He’s never anything
but Joe Rogan.

And Dave Thomas founder of Wendy’s is
always Dave Thomas founder of Wendy’s.

Dave Thomas founder of
Wendy’s proposed surge pricing.

They had like a stockholder call thing.

They’re talking about their profits
and how amazing they are as a company.

They’re trying to get people to
give them more money to invest more.

So this is about stakeholders and
they said we got this a great idea.

We’re going to get these new digital menus
up and these digital menus mean that we can

change the prices very easily,
which means we can do surge pricing.

We can have an algorithm,
some people in place.

They’re going to make sure the
algorithm doesn’t go too crazy.

But when it’s busy, we
can increase the price

when it’s not busy,
we can lower the price.

Now a Baconator,
which I guess is now the

standard Wendy’s fair, is
$12.24 in New York City.

My feeling was surge pricing
always has a floor, but no ceiling.

So they’re always going to get a minimum.

And that minimum right
now is going to be $12.24.

If I go to a Wendy’s
at four o’clock in the

morning, if with this surge pricing,
I could get a Baconator for $12.24.

But if I go during
lunchtime, dinner time, it’s

going to be $13.14, $15, who knows
how much in demand the Baconator is.

But that’s what the surge pricing is.

It means one of the
jokes that was on the

internet was I could
literally be in line and

the Baconator up on
the screen would say $12.

24 for the Baconator
plus a set or something.

And then by the time I got to the
register, the price has changed to $14.

So that put a sort of bit of
into everybody’s, what is it?

Something in your crawl.

I don’t even know what a crawl is.

But there’s another example
of how this doesn’t work.

And it was the Canadian dollar
versus the American dollar.

So I’m Canadian.

I grew up in Canada
and every book in Canada

has the American price
and the Canadian price.

And the Canadian price was always,
let’s say, let’s say it’s a $10 book.

The Canadian price would be, so
it would be $10 US, $12 Canadian.

And you got used to it, $5
book, American, $750, Canadian.

There’s always kind of like
two bucks, something like that.

And they said the reason for this
was because of the dollar exchange rate.

Now, they couldn’t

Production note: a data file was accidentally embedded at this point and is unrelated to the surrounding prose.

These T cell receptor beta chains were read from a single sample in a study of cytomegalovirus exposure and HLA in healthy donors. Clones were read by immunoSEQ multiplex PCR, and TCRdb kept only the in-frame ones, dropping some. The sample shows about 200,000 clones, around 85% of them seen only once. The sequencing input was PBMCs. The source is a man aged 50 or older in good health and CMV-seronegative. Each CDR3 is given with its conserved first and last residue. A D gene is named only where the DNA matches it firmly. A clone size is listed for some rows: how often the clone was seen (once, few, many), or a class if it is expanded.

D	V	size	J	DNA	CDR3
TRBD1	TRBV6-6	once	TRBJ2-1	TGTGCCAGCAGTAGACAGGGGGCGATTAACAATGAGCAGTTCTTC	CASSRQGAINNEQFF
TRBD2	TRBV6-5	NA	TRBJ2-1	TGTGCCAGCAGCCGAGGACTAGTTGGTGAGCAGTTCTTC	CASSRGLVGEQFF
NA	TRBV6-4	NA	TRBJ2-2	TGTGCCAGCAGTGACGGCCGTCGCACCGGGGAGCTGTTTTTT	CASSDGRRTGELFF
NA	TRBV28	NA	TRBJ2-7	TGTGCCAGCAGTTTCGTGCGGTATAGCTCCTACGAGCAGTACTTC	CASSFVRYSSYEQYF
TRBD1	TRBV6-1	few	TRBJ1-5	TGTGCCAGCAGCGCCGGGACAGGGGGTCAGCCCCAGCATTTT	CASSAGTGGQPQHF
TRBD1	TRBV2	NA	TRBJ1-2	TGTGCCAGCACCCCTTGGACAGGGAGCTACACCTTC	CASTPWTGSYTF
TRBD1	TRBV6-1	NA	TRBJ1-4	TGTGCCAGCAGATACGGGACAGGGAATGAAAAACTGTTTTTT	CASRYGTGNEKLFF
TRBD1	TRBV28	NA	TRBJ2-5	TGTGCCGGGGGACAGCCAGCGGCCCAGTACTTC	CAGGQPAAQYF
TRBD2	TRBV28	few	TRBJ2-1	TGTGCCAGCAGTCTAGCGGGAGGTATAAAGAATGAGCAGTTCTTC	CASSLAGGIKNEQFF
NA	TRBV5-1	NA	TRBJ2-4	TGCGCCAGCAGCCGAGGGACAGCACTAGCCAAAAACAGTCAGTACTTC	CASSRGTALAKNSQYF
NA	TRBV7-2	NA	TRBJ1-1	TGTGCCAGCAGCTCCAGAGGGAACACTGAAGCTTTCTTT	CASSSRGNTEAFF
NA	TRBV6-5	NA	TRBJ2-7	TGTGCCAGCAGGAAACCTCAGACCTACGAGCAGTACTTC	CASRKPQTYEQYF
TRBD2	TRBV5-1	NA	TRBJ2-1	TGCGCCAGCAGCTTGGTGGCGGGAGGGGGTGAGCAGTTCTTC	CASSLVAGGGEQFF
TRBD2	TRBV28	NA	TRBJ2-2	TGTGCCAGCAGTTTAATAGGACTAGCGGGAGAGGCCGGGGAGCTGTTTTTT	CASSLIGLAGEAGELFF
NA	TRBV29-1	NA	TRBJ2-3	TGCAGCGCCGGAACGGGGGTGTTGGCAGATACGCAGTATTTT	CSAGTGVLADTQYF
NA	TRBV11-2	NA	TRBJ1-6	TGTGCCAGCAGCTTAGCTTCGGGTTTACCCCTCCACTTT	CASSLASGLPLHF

fluctuate, but they’re

like, we always add
on, let’s say, $2 to the

price of a book for the Canadian exchange
rate so that these people make their money.

I’m not against publishers
or writers making money.

I am against gouging.

Now, the thing is, there
was a very short period.

I think it’s when I was
in university, where

the Canadian dollar surpassed
the value of the American dollar.

I think it lasted for about a week.

And during that week, they
didn’t switch those prices.

It didn’t alternate back and forth.

When the Canadian dollar was
more valuable than the American

dollar, they didn’t lower the
prices of books in Canada.

The only reason I know it was books because
that was like, it stamped on the book.

It’s a constant.

And they didn’t go
into bookstores and like

put a sticker on them all,
making the American price $12.

50 and the Canadian price $10.

No, they just took all that extra
money and tried to run away with it.

And that’s again, where
consumers are cautious

or concerned or see that
surge pricing is price gouging.

And that’s the other thing
that people are actually calling it.

The surge pricing isn’t surge pricing.

It’s price gouging.

What this company, what Wendy’s is hoping
is that because you’ve gotten used to this

idea because of Uber,
you’ve gotten used to

this idea in certain
situations that’s become

normalized enough that they can try it
and you’ll just think it’s a normal thing.

This is something you talk about
like a microtransactions in video games.

When I grew up, there was no such thing.

DLC was already a very suspicious thing.

I bought the DLC for
rock star games for like